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Tag Archives: mending

The Britex Blog

  • The First Sea Ice Master Hunters Used Advanced Sewing Techniques (Science Nordic)

    April 25, 2017 by Britex Fabrics

    1_sko_nu_med_baggrund_0 Archaeologists think that Greenland’s earliest people were master tailors. They used sewing needles that they created from bird bones and threads spun from animal tendons. These tools were advanced enough, that when used over 4,000 years ago by the Saqqaq people, they  were able to master hunting on sea ice; and were the first to ever do this. They used an overcast stitch which does not waste material. There aren't many clothing objects found from 4,000 years ago that appear to have been repaired, but shoes and socks wear a lot since they are used so much, which is why it is interesting that part of a sock, discovered by archeologists seems to have been repaired by the Saqqaq people.

  • Mending Your Favorite Pair of Jeans

    February 9, 2017 by Britex Fabrics


    With all the rain we've been having in the Bay Area lately, many of us have been spending an incredible amount of time indoors, and have probably been going through our closets and drawers looking for clothing to donate, get rid of, or mend. This 30 minute tutorial from craftleftovers.com will show you how to patch your jeans seamlessly, which will save the time and money it would take you to buy a new pair. All the supplies you will need are available in our brick-and-mortar store in San Francisco. (straight pins, denim fabric, thread, needle scissors, etc.) For the complete mending tutorial, please visit Craft Leftovers here.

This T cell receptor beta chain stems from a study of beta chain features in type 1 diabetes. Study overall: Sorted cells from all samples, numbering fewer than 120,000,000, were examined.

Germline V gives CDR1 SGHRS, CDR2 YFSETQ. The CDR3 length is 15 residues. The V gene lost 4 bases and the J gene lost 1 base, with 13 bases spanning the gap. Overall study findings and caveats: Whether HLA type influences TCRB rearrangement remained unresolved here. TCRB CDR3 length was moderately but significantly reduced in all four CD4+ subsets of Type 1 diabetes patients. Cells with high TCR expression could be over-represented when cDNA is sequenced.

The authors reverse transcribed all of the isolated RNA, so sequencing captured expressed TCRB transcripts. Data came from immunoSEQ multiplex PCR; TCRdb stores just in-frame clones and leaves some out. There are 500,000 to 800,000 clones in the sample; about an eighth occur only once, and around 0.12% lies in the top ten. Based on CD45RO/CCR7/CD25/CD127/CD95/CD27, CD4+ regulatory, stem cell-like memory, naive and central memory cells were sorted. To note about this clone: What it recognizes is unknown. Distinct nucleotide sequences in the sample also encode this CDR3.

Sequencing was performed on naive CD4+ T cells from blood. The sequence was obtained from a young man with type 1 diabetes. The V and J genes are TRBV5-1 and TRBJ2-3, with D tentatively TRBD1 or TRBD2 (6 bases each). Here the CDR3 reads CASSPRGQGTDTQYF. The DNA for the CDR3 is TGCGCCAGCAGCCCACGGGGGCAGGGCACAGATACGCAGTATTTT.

• How to Hand-Sew a Hem

    October 14, 2010 by Britex Fabrics

    Natalie at Craftzine has posted beautiful instructions on how to make a hand-sewn hem. In her example, she mends a skirt whose hem has come partially unraveled, but you could also use this technique to shorten or lengthen sleeves, pants, dresses, or skirts. If the hem edge isn’t neatened up with a zig-zag finish or folded under, then you will need to prevent unsightly fraying by folding it under a very small amount prior to pinning.

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